Wood lathes are typically used to turn things such as spindles, bowls, pepper mills, pens and bottle stoppers. This makes it the perfect tool for turning something like a tap handle.
Unlike most woodworking tools, the lathe is not based on precise measurements or straight cuts. It’s the artists’ favorite tool in the wood shop – which is why I love it. It is about working the wood and not fighting it, creating something that flows with the shape of the wood.
That being said, there is definitely some technique to learn. You’ll have to learn how to make the basic cuts on a lathe, such as beads and coves, and you’ll need to learn how to use a few tools – a spindle gouge, a roughing gouge, and a skew are all good ones for using on a tap handle. Obviously, there are others, but those are the basics.
You can learn the basics in a couple hours at a class, or from some YouTube videos, then it’s just taking the time to practice. I made it at TechShop, which is a great place to get started, especially if you don't have a wood lathe readily available.
Step 1: Select Your Wood
As far as the size of the wood, I have found that anywhere from 1.25" to 2" thick can make for a good tap handle, it just depends on how large you want the finished product to be.
The length can be variable. I often purchase a long piece of wood and make several handles out of the same wood. However, I would not recommend trying to turn a tap handle much smaller than about 4 inches, or much larger than 12 inches. Obviously it can be done, but the best tap handles that I have made are all within that range. Longer pieces just increase the cost per handle.
Some woods that I have used to make great handles are tamboti, cumaru and timborana (all were on sale at Woodcraft at the time I wrote this instructable), but your options are endless.
Step 2: Decide on Your Design
The best tap handles have gentle curves, instead of straight lines, and most handles have a bead or two at the bottom near where it connects to the faucet, and a rounded top. From there, be creative! What do you like most in your favorite commercial tap handles? Try to replicate it and/or give it your own flair.
Step 3: Step 3: Find the Center and Start Turning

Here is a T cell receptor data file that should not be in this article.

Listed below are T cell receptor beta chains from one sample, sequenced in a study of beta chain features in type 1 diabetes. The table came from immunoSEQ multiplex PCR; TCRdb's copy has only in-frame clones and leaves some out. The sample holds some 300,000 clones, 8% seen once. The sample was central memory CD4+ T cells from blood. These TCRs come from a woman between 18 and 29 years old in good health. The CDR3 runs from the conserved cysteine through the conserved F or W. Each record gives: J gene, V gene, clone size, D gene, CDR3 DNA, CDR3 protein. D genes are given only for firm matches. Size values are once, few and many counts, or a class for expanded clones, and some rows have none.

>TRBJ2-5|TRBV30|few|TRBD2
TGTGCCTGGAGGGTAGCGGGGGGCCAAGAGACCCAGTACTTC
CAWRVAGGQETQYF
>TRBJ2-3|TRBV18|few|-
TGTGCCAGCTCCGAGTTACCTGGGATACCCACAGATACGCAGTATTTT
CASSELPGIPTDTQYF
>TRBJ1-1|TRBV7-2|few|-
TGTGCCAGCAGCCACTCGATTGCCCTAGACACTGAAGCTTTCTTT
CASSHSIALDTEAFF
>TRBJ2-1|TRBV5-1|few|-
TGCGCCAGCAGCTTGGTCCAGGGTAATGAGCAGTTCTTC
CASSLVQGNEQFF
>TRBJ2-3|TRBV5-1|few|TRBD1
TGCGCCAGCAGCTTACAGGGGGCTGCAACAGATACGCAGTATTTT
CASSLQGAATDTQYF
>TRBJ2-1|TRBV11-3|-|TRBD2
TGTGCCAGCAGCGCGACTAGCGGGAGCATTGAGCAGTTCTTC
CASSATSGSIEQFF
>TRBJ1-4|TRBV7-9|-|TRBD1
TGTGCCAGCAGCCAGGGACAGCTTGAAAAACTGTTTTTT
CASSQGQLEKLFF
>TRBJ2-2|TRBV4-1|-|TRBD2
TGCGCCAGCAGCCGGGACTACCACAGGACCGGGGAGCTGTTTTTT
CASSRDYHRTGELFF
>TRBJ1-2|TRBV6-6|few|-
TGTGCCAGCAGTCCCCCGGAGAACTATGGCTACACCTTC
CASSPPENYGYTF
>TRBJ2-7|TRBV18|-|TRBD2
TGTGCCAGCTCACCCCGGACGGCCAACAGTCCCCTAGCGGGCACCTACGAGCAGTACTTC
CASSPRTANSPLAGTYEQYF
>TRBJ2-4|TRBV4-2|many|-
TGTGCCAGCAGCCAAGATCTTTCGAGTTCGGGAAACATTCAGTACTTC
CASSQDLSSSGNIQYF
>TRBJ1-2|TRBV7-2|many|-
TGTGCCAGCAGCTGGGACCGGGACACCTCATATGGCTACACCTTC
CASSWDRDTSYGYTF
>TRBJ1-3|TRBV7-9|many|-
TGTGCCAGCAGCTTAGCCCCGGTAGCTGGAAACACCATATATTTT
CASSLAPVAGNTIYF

For smaller pieces, you can rough the wood to round at around 800 RPM. I prefer a roughing gouge, though I've seen others use a skew for this.
Once it's round, mark your lines for where you want to cut and execute your beads and coves. Crank up the speed to about 1600 RPM for finishing work. I do enjoy using the skew for the long gentle curves on a tap handle, wile sticking to the spindle gouge for the tighter beads and coves.
Step 4: Step 4: Finishing (sanding and Polishing)
I typically sand up from 180 grit paper to 600 (180, 240, 320, 400, 600). Stop the lathe between each grit and sand long-ways to avoid lines forming around the tap handle.
Once the piece is nice and smooth and you are happy with how it looks, it's time to finish it. I have really enjoyed using the Mylands high build friction polish. It lends a slight shine and really brings out the colors and lines in the wood.
Once you're happy with everything, go ahead and cut off the remaining wood and remove it from the lathe.
Step 5: Step 5: Inserting the Threaded Insert
The center of your wood is already marked, so line up your drill (I love the drill press at the techshop) and drill a hole large enough to thread in a 1/2" threaded insert.
I have done this by drilling a 1/2" hole, but it's a pain in the ass to thread that thing in, especially in harder woods. So I would recommend drilling a hole just slightly larger than 1/2" but still tight enough for the threads to engage. A 9/16" hole is about perfect.
Once the hole is drilled, just twist in the insert and you're ready to attach it to your faucet!